Tesla’s batteries are so far ahead, you can’t help but wonder how far ahead they will be by the time the competition catches up in a few years. Built through an exclusive partnership with Panasonic (PCRFF), which already makes for a formidable alliance, the batteries use a proprietary design that sets them apart.

“Tesla built its cars on cylindrical batteries. Most other auto manufacturers have based their cars on lithium-ion pouch batteries - and the costs are much higher today. Roughly 15-20% more than the cylindrical batteries Tesla uses. Tesla is riding down the cost curve of the consumer electronics industry. Most other auto manufacturers are not. Their battery costs will be lower for as long as we can see,” Wood said.

And Panasonic is set to benefit alongside Tesla. Morningstar sector director Kazunori Ito says, “We believe that capacity ramp-up will be faster than expected, as we observe enough backlog for the brand-new Tesla 3 model. We estimate that Panasonic’s battery production capacity will increase 6-8 times as a result, and therefore, we believe Panasonic will obtain a cost advantage against competitors with this business.”

Artificial Intelligence

“The second barrier to entry is the artificial intelligence chip that Tesla designed. Tesla is taking a leaf from Apple’s book. As you will remember, Apple created the concept of a smartphone. It believed that we would have a computer in our pocket. Nokia (NOK), Motorola (MSI) and Eriksson did not believe that. They did not design their own chips and you know where they are today,” Wood said.

But they’re not likely to do it alone. In another formidable potential partnership with Samsung (005930), we identify a fellow disruptor with a lasting advantage in the microchip space. “Owing to technological obstacles, the costs necessary to achieve higher capacity per memory are becoming much higher than the past, which has forced smaller players to withdraw from the market,” says Ito. “We believe Samsung will maintain its cost advantage, which stems from a better product mix, underpinned by technical advantages and increased research and development expenses.”

Data Storage

Tesla’s partner in this space isn’t a publicly traded company but learning about who isn’t in some ways validates what Arnott mentioned about disruptors being disrupted. Tesla reportedly didn’t go to IBM (IBM) for the service. Instead, it went for a smaller company founded by an ex-IBM inventor.

In the session, Wood mentioned how many seeds of technologies blossoming today were planted before the dot com bubble burst around 20 years ago. Companies didn’t need to be around when those seeds were planted to shake things up later, and for investors, IBM’s computing business ain’t what it used to be. “Other areas, like blockchain services, show more upside,” says equity analyst Julie Bhusal Sharma.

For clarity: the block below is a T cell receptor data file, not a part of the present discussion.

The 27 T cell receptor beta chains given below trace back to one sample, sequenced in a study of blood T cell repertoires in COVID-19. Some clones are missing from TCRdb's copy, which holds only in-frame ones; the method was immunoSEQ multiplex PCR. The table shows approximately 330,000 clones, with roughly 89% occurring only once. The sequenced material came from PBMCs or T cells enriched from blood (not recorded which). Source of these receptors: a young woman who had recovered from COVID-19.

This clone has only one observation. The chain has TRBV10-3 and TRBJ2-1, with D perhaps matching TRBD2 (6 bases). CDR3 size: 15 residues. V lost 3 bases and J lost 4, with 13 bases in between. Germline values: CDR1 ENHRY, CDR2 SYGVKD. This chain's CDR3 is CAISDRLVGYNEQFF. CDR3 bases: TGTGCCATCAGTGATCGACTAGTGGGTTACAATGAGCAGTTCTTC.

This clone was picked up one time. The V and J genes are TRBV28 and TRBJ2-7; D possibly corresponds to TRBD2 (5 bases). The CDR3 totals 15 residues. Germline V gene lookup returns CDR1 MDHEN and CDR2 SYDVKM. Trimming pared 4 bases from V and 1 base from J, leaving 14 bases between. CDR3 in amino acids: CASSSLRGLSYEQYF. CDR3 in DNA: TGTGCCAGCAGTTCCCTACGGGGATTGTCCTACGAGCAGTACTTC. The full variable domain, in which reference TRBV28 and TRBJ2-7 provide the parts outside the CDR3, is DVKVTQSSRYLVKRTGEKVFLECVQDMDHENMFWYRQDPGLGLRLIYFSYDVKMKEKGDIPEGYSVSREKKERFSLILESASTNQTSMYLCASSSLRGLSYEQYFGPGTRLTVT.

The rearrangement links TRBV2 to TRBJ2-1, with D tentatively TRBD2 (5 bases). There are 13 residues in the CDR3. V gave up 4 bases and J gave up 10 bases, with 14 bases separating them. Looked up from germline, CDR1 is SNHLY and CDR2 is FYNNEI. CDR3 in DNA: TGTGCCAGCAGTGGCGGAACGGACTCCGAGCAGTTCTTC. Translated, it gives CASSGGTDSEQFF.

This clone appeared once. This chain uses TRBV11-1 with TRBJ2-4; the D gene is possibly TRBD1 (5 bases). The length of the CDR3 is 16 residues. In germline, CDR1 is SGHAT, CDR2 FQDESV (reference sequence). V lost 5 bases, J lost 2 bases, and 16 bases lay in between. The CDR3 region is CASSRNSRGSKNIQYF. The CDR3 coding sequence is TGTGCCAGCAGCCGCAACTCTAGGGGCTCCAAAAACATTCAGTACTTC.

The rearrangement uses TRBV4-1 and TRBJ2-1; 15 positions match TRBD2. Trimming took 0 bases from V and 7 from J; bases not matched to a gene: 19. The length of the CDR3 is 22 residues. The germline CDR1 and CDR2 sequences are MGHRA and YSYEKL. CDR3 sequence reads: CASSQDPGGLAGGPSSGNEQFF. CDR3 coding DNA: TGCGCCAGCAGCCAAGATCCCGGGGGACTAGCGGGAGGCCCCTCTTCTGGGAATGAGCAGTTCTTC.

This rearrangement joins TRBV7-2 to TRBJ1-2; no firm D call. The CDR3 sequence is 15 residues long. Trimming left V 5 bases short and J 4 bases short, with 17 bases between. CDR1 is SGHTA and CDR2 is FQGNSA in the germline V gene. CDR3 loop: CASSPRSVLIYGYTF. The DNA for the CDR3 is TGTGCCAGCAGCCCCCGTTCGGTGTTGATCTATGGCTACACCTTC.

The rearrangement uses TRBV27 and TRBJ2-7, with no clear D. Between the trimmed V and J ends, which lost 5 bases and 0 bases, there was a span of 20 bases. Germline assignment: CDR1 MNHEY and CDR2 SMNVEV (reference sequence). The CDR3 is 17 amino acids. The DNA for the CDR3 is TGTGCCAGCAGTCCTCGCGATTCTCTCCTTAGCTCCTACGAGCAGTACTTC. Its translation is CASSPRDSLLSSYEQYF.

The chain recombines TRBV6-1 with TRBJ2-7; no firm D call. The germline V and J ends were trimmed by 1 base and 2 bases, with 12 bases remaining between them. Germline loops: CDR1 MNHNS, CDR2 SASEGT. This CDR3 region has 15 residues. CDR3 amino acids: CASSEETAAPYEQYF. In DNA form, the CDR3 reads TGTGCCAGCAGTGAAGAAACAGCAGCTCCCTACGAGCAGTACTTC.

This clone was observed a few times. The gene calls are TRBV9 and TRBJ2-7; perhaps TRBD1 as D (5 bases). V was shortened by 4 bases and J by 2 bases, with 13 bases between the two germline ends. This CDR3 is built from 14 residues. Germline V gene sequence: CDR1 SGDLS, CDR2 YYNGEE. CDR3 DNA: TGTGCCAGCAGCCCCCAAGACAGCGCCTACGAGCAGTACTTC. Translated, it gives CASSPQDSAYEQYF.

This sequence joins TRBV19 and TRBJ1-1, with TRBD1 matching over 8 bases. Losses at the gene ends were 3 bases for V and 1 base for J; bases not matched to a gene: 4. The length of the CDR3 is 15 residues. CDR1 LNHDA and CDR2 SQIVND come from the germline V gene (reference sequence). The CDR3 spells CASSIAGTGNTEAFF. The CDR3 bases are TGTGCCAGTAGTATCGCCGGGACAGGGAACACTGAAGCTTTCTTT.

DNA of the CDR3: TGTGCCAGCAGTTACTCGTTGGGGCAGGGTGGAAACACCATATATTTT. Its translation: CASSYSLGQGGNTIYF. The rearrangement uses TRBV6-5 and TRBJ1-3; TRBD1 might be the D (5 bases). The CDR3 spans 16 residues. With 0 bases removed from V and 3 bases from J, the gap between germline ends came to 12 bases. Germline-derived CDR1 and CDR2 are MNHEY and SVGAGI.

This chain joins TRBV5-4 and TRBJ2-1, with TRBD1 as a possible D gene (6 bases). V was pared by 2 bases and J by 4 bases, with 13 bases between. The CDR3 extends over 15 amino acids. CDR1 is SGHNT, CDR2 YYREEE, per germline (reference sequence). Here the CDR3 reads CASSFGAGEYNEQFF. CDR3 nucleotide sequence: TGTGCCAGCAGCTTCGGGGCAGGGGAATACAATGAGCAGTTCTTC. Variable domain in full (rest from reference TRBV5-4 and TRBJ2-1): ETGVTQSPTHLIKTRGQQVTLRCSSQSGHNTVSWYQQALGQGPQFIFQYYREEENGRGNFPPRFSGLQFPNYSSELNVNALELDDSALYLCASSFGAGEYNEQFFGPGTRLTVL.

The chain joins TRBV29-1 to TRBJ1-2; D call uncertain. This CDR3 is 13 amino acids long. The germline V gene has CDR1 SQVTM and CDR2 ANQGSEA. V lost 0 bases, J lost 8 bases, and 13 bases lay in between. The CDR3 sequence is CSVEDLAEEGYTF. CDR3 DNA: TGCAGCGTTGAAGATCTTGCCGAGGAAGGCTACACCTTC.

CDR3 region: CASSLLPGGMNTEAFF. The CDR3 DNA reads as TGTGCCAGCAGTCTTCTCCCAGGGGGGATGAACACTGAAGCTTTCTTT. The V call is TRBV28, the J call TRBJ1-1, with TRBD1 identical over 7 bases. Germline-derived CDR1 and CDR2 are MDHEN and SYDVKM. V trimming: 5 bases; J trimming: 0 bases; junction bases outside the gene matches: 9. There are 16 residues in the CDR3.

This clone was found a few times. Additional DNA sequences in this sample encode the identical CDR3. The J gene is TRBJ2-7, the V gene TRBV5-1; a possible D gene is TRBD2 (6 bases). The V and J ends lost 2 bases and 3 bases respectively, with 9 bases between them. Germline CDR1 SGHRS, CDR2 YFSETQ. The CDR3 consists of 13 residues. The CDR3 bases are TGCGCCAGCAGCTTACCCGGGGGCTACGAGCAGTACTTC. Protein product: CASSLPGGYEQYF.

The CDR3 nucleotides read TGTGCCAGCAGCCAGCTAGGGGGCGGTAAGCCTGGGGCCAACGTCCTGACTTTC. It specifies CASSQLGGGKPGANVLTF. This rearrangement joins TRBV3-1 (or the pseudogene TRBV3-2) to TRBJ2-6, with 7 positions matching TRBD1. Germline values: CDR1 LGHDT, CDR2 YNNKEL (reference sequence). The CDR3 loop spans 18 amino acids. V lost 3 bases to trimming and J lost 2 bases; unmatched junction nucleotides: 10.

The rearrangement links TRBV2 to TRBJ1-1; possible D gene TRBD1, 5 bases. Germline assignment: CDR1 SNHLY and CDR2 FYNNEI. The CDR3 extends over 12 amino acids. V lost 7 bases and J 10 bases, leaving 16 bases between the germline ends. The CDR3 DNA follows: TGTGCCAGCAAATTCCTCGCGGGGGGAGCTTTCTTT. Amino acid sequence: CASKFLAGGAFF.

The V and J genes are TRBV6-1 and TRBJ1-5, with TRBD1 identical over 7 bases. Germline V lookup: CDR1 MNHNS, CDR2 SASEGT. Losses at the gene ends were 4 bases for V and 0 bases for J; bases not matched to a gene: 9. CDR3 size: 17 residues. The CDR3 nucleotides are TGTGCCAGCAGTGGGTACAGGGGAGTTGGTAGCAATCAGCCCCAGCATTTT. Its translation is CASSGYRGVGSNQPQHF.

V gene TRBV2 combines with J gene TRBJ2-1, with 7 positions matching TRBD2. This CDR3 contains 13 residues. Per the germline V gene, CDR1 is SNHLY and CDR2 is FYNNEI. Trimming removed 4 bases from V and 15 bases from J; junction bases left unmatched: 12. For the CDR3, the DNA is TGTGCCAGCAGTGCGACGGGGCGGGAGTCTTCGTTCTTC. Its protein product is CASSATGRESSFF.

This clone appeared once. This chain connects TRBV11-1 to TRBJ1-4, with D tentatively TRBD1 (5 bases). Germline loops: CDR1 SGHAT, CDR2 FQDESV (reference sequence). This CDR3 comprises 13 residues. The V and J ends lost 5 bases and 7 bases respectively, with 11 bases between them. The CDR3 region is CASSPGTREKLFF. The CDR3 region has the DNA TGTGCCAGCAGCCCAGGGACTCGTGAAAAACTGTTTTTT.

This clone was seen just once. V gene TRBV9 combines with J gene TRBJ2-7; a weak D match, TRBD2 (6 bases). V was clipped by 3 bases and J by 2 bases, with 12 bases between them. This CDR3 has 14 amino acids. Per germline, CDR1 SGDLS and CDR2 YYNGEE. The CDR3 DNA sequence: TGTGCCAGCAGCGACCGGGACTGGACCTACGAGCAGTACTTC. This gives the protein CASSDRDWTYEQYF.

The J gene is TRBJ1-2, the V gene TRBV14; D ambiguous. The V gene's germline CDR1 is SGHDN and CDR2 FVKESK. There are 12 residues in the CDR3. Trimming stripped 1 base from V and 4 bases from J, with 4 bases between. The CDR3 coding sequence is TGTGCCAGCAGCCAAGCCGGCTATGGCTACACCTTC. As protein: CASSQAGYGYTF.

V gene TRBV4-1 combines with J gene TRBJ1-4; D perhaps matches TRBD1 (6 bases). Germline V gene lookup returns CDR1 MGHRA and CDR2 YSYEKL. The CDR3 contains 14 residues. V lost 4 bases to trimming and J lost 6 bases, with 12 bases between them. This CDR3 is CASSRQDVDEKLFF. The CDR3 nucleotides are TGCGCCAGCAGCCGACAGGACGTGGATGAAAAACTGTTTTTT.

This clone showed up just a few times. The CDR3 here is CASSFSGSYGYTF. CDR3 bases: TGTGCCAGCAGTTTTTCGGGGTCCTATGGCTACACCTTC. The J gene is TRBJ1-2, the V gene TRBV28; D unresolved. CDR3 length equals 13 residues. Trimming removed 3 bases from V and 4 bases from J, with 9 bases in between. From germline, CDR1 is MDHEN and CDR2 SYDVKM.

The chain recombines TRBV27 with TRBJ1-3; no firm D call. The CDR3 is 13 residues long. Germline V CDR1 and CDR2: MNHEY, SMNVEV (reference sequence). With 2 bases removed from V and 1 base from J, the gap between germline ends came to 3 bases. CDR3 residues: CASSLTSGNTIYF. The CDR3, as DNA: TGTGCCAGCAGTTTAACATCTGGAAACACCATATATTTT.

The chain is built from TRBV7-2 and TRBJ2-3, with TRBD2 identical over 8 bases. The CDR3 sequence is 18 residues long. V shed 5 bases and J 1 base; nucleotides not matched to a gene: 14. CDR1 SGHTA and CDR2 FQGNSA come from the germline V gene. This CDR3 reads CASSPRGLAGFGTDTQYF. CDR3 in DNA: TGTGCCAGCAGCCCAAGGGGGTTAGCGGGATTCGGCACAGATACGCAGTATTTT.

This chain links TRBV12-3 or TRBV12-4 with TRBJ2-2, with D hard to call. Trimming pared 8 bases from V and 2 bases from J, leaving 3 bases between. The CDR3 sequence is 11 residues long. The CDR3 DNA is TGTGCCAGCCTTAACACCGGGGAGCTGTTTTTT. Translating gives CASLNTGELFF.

Over-the-Air Software Updates

Imagine having a vehicle that constantly improves and repairs itself without you having to lift a finger or connecting to your wifi. With moving parts increasingly replaced with solid-state drives and software, downloads are replacing dealership visits. And so far that may only be happening with Teslas.

With competitors years behind on the connectivity within their products, it illustrates how disruptors today differ by having built their products using key innovations from the ground up. And a pairing with the incomparable Starlink satellite network thanks to advancements in energy storage, robotics and artificial intelligence innovations shows how growth stocks today can differ by focusing on the combination of seeds planted long ago. Perhaps the essence of disruptors today is the culmination of what the dot com era was supposed to be.


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Securities Mentioned in Article

Security NamePriceChange (%)Morningstar Rating
Apple Inc224.94 USD0.28Rating
Motorola Solutions Inc393.69 USD0.90Rating
Nokia Oyj ADR3.76 USD2.88Rating
Panasonic Holdings Corp8.24 USD-1.02
Panasonic Holdings Corp ADR  
Samsung Electronics Co Ltd GDR - Reg S0.00 USD0.00
Tesla Inc251.42 USD5.11Rating

About Author

Andrew Willis

Andrew Willis  is Senior Editor at Morningstar Canada. He previously produced content for Fidelity Investments and finance industry events for Euromoney Institutional Investor and has written in the past for Thomson Reuters and CNN. Follow him on Twitter @Andrew_M_Willis.